EDISON— Legal Services of New Jersey (LSNJ) has developed new programs to assist Haitians who may be eligible for Temporary Protected Status (TPS).
TPS will allow citizens or nationals of Haiti, and those of no nationality who last resided in Haiti, to stay and work lawfully in the United States for 18 months (until July 22, 2011) if they have resided in the U.S. at least since January 12, 2010, and have been physically present here since January 21, 2010.
LSNJ will provide free, direct representation to eligible individuals, and will also conduct walk-in information and application sessions at its offices in Edison and other sites in the northern and southern parts of the state. Further information is available by calling a toll-free TPS information line for a recorded message at 888-894-0612; visiting LSNJ’s self-help Web site, www.LSNJLAW.org; or calling LSNJ’s toll-free legal hotline, open Monday through Friday, 8:00 a.m. to 5:30 p.m., at 888-LSNJ-LAW (888-576-5529).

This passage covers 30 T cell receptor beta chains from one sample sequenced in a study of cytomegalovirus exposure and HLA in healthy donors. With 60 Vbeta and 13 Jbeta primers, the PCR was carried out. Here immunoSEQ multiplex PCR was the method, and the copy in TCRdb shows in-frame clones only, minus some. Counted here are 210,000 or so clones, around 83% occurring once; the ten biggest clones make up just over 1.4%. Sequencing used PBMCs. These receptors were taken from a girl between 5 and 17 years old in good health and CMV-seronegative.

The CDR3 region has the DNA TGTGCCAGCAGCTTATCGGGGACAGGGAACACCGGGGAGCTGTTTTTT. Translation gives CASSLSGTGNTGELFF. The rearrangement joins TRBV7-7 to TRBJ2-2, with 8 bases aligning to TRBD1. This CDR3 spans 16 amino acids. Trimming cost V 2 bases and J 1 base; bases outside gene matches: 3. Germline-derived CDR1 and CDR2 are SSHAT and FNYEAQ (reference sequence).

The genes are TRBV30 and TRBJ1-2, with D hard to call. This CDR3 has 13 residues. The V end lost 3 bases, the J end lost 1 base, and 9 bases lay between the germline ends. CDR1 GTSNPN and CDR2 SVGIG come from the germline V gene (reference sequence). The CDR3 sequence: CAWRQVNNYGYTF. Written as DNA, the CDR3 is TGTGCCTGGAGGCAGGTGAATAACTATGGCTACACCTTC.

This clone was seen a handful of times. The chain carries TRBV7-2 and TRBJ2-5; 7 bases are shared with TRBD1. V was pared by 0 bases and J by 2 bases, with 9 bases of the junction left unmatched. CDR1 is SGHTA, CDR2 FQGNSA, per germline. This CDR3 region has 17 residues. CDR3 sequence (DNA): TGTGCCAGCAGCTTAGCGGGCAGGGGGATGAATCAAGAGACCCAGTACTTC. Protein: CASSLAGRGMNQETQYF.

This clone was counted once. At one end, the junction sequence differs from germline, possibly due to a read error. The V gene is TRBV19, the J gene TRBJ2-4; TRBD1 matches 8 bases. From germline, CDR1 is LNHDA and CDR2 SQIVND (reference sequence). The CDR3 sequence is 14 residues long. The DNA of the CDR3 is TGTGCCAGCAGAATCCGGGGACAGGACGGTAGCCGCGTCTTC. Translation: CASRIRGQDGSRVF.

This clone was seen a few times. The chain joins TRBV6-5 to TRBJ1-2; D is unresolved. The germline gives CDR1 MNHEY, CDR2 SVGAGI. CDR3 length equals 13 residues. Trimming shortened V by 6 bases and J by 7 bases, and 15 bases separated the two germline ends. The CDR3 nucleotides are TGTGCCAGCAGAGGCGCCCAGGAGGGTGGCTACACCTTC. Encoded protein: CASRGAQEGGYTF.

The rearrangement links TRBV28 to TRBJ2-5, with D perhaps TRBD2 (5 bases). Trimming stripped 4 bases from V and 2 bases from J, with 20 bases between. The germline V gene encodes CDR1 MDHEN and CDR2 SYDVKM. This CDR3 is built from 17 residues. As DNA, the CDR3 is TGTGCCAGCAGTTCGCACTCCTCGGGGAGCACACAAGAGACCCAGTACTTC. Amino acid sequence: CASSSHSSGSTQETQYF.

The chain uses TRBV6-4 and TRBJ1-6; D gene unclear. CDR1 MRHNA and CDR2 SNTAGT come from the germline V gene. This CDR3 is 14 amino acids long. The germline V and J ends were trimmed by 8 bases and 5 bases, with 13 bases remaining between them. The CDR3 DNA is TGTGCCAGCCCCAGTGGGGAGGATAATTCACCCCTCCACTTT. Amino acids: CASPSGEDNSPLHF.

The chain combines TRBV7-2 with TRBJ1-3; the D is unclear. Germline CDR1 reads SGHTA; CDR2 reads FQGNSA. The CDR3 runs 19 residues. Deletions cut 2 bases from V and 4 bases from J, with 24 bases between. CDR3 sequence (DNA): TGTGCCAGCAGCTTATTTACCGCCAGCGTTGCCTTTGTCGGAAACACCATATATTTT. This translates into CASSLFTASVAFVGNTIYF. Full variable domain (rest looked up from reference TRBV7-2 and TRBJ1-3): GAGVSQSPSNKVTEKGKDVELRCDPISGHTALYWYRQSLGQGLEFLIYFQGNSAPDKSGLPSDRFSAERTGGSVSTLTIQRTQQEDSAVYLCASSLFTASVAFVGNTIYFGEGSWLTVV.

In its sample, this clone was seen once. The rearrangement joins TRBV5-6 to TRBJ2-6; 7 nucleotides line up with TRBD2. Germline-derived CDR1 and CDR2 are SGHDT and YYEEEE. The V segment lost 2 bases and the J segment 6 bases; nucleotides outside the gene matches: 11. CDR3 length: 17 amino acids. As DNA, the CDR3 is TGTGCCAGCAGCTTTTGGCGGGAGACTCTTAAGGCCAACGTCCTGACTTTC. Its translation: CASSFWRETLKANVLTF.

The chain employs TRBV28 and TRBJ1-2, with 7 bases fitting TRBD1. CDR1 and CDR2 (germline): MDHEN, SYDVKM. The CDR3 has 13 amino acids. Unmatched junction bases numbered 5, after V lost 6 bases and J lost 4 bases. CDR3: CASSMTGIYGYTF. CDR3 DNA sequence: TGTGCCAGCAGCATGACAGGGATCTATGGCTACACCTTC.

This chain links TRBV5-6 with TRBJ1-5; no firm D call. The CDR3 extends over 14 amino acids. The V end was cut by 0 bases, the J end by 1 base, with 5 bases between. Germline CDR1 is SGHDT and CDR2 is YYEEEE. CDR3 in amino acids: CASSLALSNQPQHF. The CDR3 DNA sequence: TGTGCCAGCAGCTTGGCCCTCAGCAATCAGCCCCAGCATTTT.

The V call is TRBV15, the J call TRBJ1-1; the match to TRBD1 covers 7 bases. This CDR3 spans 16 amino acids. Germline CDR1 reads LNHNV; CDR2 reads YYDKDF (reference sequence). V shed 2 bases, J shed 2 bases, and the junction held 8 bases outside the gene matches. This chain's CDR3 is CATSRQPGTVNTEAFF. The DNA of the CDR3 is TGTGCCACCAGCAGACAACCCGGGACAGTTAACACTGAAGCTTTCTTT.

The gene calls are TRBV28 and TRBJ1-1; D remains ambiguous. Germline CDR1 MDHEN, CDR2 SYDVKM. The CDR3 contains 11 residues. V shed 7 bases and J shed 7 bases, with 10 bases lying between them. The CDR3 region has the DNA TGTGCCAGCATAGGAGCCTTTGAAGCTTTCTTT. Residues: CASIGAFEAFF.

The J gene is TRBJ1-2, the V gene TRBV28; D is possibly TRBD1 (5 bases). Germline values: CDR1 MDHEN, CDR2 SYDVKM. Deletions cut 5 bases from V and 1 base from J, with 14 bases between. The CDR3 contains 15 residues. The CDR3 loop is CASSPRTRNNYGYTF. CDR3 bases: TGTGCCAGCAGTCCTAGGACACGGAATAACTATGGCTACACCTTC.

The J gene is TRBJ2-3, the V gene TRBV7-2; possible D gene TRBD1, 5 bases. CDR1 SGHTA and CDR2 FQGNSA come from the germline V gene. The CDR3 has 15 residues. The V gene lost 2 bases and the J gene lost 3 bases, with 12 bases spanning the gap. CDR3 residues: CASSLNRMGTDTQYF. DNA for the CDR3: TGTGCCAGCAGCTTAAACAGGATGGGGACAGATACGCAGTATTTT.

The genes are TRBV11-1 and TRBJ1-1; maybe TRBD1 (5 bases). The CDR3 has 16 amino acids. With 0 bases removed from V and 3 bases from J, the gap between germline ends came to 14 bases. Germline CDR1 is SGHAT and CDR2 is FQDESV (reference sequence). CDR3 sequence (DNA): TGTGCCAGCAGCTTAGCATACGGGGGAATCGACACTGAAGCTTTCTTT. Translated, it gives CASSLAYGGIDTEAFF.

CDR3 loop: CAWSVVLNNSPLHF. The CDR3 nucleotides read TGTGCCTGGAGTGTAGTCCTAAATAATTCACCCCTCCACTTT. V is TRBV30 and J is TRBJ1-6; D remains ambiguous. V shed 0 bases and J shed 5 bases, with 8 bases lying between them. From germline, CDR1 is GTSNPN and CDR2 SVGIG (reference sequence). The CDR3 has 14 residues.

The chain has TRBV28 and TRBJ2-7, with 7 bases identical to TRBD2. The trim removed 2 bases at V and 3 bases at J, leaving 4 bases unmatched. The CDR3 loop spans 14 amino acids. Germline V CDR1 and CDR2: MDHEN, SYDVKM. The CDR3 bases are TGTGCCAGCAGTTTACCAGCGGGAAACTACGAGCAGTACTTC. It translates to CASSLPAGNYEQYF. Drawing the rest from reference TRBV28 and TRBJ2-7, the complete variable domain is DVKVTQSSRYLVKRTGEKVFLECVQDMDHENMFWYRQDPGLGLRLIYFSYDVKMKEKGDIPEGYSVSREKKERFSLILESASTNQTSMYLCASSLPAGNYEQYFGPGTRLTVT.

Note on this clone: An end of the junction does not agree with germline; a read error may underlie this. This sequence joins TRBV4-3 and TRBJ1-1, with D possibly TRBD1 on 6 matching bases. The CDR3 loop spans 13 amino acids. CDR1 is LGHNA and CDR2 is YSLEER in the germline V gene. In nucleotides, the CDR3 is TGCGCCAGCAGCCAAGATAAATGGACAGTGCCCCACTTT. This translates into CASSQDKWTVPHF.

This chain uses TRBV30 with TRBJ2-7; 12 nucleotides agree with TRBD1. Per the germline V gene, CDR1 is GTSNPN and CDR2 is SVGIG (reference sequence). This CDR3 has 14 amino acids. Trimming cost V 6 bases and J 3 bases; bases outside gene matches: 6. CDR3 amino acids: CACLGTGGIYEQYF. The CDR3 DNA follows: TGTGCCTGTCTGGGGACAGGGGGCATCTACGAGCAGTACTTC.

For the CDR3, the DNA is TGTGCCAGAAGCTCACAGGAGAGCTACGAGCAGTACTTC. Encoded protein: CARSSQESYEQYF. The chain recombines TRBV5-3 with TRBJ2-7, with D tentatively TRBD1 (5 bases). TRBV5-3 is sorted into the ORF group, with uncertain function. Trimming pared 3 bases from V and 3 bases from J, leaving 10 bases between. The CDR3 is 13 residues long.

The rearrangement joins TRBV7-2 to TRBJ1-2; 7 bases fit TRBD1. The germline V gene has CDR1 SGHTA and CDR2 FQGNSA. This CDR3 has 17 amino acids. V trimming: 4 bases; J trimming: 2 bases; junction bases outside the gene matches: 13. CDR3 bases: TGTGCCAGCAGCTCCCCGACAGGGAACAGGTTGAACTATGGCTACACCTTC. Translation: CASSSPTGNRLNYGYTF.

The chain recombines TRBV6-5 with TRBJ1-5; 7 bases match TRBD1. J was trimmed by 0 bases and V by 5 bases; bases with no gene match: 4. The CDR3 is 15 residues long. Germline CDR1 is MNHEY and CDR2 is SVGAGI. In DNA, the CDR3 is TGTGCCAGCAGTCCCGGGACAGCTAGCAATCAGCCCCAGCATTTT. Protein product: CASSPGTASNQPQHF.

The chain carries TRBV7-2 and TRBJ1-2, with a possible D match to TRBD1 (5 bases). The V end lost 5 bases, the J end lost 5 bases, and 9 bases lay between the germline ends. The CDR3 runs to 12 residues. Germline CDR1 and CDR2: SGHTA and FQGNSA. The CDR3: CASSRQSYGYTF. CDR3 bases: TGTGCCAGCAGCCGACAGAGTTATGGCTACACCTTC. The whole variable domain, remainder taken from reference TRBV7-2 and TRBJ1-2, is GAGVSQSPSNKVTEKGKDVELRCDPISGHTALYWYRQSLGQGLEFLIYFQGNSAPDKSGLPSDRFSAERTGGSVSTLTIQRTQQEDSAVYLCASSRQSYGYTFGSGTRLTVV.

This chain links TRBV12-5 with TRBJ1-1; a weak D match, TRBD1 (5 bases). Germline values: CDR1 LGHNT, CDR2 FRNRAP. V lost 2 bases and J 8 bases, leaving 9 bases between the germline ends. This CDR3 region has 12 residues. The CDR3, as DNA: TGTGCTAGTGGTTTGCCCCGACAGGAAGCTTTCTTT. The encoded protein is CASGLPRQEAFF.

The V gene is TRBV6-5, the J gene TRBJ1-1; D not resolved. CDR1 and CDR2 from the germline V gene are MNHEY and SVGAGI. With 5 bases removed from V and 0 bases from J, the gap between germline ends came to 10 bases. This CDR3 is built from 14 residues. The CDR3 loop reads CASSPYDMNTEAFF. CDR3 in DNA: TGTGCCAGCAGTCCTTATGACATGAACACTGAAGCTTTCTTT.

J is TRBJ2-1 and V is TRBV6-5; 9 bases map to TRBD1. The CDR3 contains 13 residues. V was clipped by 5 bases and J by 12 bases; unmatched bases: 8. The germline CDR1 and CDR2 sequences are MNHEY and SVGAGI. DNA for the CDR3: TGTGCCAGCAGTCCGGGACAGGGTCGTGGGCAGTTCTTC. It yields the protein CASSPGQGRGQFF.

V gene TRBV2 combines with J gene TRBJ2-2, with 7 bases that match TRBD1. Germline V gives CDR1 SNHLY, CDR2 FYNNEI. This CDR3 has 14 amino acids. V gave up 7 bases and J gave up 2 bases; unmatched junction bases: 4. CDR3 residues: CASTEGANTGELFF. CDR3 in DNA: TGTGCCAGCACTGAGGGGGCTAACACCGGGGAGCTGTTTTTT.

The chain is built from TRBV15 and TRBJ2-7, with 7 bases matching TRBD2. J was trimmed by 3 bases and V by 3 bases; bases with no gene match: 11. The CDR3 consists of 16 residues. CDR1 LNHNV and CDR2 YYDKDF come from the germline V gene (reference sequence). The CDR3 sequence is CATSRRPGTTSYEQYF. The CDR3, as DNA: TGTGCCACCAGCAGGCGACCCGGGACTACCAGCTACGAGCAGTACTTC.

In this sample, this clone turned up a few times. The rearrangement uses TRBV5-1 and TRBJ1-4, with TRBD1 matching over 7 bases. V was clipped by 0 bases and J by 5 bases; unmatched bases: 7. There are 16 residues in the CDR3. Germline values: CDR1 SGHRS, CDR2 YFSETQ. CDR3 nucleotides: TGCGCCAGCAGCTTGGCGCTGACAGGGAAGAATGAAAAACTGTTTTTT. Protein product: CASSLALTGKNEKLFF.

The hotline can also assist low-income New Jersey residents who have family in Haiti with immigration issues. Interpreters are available for hotline callers who are speakers of Creole, French and other languages.
According to Raquiba Huq, a staff attorney with LSNJ’s Immigration Representation Project, “Because of LSNJ’s long experience providing immigration legal assistance, we are well-positioned to provide immediate help to Haitian nationals in this critical situation. It’s important that those who think they may be eligible for TPS seek legal advice before filing their application, so we urge them to contact us. We also caution them,” she added, “against using the services of notaries public who falsely claim to be qualified to provide advice or assistance in preparing a TPS application. In the past, this has resulted in people not obtaining benefits to which they were entitled by law or even being placed into removal proceedings.”
Operating in New Jersey through a network of six regional programs and LSNJ, the statewide coordinating office, Legal Services provides essential legal aid—and access to the judicial system to resolve disputes—to people who cannot afford legal counsel for their civil legal problems. More than 74,000 clients were served last year – and tens of thousands more were helped through self-help publications and the LSNJ Web site.
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